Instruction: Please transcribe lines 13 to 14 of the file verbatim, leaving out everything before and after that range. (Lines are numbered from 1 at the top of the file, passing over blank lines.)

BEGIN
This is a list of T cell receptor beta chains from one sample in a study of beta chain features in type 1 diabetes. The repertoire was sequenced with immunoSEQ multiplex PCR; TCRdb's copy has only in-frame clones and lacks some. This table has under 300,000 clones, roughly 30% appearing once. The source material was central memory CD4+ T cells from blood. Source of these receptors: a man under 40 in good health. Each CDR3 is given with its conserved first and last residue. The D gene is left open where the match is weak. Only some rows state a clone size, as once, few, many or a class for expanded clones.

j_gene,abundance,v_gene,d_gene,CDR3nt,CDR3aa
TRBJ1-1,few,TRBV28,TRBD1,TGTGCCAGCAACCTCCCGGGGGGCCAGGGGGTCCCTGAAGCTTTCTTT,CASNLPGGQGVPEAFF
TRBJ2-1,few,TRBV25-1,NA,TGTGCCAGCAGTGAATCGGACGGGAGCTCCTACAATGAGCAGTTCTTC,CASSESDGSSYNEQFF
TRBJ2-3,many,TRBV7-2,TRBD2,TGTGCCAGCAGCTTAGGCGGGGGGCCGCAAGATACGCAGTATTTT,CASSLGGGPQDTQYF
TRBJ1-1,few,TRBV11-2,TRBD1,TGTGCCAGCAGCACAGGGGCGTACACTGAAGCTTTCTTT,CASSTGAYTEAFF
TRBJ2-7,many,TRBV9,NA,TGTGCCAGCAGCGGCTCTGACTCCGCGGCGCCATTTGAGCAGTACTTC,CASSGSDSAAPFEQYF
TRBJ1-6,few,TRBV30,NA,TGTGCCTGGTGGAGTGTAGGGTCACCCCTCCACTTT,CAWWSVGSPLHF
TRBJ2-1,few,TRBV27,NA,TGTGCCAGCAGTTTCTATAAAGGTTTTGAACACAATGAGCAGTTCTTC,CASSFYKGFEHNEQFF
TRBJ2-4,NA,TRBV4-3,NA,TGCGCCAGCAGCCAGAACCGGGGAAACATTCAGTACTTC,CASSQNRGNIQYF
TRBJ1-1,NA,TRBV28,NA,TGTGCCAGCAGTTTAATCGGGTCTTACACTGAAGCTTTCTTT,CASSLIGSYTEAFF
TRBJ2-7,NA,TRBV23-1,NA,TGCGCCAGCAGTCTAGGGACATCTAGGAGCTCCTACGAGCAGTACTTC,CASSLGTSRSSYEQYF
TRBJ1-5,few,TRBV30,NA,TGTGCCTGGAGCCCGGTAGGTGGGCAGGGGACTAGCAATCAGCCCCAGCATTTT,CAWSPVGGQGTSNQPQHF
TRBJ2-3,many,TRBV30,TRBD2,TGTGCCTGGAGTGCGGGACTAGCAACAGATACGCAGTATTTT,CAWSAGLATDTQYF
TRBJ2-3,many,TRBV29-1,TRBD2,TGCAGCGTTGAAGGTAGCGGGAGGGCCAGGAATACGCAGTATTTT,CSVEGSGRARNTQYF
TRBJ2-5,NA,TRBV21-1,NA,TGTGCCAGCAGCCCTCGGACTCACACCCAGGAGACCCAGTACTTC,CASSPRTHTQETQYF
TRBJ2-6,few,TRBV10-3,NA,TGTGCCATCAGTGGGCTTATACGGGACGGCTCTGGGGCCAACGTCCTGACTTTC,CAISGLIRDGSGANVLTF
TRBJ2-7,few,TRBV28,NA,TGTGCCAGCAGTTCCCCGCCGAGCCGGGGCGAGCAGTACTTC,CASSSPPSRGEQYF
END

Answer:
TRBJ1-5,few,TRBV30,NA,TGTGCCTGGAGCCCGGTAGGTGGGCAGGGGACTAGCAATCAGCCCCAGCATTTT,CAWSPVGGQGTSNQPQHF
TRBJ2-3,many,TRBV30,TRBD2,TGTGCCTGGAGTGCGGGACTAGCAACAGATACGCAGTATTTT,CAWSAGLATDTQYF